Utterly atmospheric. A story woven from the golden threads of myth and mastery.
I didn’t know what to expect when I first started listening to Artemis Rising. It’s not normally a book I would have chosen, it being a YA romance, but I’m glad I did. I loved the historical aspect of this. While the story itself was abstract, almost floating above reality in a sense, fantasy and fantastical, the setting did the plot justice. The Azores are exotic and new to most, full of lush landscapes and open seas, the Portuguese language foreign to most ears. The time was right, as well, the late 1800’s when the world blossomed out, as did the world’s women from the ties of oppression – just like Ava in this tale.
Keeping the story ethereal were the intricate threads of the myths – those of Arethusa and Alpheus and Tristan and Isolde. Now, I wondered, how in the hooey is Cheri going to wend these two unrelated and vastly different myths together, but dang it… she did. I wondered, in a way, while listening to this, why Ava/Arethusa allowed herself to be so tied down to the myths? Why, in turn did Tristao? To me, it was the parental influence trickling down into the children themselves… and then when the children came into their own minds and their own lives it made sense. Much of it was more figurative and symbolic than realistic, and that was just fine with me. It was almost as if Artemis Rising was a new myth, a new tale to be told by the firesides and hearths.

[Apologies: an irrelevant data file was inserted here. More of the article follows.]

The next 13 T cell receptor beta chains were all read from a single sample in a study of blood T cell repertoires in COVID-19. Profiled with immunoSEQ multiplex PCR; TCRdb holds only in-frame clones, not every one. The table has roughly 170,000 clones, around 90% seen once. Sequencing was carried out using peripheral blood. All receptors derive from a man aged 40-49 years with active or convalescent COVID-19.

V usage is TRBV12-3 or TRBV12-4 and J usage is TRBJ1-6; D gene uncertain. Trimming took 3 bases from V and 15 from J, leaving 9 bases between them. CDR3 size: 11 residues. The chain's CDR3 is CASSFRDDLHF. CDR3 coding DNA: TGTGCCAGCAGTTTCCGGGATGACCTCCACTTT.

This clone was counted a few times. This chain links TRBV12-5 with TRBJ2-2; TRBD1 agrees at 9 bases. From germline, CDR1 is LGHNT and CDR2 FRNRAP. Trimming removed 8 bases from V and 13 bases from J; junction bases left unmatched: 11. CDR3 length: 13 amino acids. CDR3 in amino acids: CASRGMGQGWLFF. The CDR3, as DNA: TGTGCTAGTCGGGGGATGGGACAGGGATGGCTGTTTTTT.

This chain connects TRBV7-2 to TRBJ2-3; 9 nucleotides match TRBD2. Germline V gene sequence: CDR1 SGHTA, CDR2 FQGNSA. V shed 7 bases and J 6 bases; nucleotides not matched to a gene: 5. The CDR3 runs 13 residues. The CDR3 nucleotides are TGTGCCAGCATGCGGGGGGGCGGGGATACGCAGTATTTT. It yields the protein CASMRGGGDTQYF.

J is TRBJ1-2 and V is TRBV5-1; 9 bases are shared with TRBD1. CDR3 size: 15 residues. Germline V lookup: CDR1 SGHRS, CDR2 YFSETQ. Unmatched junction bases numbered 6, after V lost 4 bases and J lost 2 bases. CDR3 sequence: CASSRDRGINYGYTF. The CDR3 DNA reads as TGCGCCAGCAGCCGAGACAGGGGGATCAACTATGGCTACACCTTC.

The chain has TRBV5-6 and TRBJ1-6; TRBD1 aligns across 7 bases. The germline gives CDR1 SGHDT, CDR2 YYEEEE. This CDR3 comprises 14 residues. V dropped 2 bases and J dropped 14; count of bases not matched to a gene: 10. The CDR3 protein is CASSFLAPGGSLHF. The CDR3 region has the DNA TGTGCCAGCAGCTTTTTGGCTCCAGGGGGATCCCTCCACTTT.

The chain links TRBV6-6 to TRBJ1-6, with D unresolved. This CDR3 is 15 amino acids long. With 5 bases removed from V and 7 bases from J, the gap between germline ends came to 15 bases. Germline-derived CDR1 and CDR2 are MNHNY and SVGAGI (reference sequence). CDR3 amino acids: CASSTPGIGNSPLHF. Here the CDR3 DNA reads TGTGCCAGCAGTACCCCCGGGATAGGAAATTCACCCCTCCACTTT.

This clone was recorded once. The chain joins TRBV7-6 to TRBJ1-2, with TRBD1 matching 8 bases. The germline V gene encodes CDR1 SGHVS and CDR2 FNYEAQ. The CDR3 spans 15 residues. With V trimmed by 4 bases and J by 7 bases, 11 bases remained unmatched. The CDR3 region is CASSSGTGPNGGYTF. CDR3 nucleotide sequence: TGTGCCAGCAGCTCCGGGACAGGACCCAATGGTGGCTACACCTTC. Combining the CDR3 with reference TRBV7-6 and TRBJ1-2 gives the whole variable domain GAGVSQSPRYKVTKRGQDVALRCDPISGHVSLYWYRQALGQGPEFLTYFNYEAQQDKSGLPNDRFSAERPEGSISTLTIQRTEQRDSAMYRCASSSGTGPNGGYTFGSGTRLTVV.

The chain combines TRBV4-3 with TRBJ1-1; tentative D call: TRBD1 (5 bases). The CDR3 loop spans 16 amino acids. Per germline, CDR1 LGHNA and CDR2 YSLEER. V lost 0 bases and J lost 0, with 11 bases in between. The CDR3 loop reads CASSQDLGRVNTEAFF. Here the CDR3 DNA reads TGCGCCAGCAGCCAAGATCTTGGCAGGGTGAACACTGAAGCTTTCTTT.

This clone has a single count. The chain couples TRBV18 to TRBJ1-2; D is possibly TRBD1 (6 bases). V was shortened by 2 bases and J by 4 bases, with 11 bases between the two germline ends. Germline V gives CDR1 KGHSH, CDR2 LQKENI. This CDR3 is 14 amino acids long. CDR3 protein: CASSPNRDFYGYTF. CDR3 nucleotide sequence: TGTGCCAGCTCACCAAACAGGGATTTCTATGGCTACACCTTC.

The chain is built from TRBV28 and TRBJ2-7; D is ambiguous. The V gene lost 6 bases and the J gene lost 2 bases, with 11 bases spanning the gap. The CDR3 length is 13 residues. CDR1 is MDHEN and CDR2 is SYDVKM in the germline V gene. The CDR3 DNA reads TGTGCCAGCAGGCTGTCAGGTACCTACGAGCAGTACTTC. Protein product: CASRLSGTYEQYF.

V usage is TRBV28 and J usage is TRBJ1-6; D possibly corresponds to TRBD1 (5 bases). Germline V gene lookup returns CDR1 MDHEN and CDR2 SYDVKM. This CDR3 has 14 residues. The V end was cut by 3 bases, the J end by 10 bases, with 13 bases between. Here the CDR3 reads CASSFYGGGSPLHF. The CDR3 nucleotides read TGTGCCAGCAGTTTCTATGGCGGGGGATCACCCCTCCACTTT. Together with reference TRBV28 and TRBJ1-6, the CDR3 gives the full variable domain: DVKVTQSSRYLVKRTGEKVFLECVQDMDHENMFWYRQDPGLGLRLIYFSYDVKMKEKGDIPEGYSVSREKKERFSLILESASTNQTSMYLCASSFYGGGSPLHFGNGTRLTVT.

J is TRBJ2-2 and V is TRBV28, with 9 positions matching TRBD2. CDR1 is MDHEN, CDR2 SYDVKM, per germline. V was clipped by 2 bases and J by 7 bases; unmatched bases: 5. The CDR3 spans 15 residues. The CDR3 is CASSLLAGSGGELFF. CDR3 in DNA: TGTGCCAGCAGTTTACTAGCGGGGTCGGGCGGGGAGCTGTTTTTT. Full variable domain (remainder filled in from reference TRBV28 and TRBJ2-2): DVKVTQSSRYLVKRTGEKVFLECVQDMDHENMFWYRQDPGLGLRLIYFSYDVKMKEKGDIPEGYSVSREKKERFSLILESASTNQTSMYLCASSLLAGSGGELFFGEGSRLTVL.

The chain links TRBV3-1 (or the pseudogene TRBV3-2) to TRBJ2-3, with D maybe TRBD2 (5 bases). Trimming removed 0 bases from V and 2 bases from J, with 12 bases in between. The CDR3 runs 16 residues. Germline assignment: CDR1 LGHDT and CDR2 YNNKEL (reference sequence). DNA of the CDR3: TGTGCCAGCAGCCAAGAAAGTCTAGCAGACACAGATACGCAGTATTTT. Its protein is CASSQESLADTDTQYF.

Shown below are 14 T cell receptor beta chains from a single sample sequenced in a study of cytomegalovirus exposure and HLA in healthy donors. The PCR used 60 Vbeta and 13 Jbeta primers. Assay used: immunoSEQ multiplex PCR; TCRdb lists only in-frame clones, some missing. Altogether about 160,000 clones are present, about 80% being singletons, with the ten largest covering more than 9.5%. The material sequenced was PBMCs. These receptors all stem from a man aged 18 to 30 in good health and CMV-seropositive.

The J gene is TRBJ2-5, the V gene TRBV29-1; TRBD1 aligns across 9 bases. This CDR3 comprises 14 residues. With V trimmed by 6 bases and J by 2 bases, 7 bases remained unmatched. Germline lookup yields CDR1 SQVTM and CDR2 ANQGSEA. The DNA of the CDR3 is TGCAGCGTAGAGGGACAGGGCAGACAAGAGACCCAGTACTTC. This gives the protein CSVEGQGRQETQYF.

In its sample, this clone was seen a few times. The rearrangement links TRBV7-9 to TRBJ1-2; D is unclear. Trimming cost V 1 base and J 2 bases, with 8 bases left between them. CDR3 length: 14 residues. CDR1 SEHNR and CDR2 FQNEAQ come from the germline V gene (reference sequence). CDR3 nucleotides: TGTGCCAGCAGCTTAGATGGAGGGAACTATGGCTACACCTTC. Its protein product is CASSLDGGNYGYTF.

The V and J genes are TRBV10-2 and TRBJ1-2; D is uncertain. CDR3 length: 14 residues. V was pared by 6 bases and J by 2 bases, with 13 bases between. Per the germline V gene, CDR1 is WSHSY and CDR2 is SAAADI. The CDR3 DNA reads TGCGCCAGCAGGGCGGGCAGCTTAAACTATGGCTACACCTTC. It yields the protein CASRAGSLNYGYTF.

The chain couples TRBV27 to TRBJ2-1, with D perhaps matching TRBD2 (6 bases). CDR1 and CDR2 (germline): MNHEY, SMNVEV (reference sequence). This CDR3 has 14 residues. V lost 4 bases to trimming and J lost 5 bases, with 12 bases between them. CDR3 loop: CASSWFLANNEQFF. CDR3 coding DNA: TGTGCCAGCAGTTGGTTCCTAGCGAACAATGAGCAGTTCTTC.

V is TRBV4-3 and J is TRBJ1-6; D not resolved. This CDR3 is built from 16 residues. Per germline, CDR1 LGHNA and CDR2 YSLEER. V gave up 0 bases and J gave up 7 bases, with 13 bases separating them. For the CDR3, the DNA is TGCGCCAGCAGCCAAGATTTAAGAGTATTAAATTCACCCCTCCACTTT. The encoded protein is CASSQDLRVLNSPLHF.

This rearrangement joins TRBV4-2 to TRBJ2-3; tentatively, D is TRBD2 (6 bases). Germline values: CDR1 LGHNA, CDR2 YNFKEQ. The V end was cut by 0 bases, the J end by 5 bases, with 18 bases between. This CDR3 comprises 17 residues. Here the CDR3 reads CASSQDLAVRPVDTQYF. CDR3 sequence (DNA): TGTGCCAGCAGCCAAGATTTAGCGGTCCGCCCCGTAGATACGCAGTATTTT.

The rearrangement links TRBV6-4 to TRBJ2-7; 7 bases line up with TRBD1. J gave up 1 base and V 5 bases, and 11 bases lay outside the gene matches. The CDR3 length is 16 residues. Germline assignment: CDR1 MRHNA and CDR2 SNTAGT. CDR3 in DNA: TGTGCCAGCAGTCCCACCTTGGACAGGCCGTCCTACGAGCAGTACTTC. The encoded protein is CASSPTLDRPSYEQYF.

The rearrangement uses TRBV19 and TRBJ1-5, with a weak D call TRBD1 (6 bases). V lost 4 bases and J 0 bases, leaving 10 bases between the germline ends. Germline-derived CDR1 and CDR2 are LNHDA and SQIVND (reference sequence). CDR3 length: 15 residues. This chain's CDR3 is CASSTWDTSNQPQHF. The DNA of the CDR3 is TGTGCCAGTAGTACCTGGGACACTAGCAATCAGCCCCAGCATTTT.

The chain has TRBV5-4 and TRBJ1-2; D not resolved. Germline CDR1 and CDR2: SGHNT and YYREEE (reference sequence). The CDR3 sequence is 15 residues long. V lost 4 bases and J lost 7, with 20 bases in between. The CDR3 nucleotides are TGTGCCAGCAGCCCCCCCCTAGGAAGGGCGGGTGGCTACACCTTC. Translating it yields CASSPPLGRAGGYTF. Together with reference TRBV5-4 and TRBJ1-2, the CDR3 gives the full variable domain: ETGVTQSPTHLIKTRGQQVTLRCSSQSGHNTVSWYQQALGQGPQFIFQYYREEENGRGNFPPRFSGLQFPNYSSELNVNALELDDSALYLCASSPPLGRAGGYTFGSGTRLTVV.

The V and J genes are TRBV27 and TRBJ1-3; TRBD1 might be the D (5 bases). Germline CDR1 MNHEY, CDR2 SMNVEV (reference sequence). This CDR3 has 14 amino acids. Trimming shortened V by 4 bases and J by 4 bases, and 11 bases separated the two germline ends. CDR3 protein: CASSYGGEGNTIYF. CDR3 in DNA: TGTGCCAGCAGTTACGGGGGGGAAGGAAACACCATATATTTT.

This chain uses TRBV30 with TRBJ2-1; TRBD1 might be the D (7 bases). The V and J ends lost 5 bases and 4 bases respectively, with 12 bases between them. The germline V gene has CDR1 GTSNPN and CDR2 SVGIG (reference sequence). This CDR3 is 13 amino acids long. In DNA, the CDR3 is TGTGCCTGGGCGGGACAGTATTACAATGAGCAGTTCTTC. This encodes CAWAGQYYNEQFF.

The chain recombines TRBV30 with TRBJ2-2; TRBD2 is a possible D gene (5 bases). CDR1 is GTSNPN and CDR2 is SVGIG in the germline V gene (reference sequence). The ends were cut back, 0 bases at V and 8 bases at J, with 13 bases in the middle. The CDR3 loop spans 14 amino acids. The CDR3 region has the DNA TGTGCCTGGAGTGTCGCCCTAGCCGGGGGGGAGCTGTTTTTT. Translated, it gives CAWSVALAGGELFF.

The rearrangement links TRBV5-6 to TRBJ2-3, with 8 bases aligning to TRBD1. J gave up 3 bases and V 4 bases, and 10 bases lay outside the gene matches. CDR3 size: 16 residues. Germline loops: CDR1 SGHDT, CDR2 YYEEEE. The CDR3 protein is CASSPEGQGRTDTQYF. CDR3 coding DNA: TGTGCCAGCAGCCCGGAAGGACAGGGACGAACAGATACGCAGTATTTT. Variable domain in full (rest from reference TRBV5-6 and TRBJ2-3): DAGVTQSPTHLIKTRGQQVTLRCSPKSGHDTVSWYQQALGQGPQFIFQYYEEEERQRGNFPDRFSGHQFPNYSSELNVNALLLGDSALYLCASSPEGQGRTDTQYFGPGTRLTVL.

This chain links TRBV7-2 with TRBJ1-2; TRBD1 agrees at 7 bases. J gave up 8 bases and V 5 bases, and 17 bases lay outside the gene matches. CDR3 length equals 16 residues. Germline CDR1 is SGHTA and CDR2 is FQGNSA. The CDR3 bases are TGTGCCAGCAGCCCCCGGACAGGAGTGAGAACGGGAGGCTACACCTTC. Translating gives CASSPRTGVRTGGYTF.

I’ve read other reviews that discuss Ava/Arethusa making her choice between Paganism and Christianity, but I honestly don’t think that’s what it was. Her choice is between allowing external forces to control her life and her destiny, and taking her course in her own hands. I loved the use of name choices in this story, and while an abstract thought, the name truly defined each character, and that was a masterful stroke.
I enjoyed listening to this book but I think I may have enjoyed reading it more, and I may just do that. The narrator’s voice, while lilting, fine, and beautiful, almost song-like, was sometimes heavy handed, too high-pitched or strange in intonation, inflection and diction. I had to go back to the text sometimes to figure out what she was saying with certain words such as Marques. Granted, much of that was my lack of familiarity with the Portuguese language, so I take that bit of blame. I think, however, that the narration was right for the story. It was at times like listening to a mother or a beloved teacher reading to me, and given the poetic, beautiful language of this book, I think that makes sense, and it is a good fit.
Bottom line, I was entranced by the story. I was heartbroken, frightened, on the edge of my seat, and I felt all of the anger, fear, irritation and love right along with Arethusa. And I may have fallen a little bit in love with Tristao. 🙂 I would recommend this to a friend, and in fact, I have. I received the audio book for free, but I intend to buy a Kindle copy so I can revisit it whenever I like.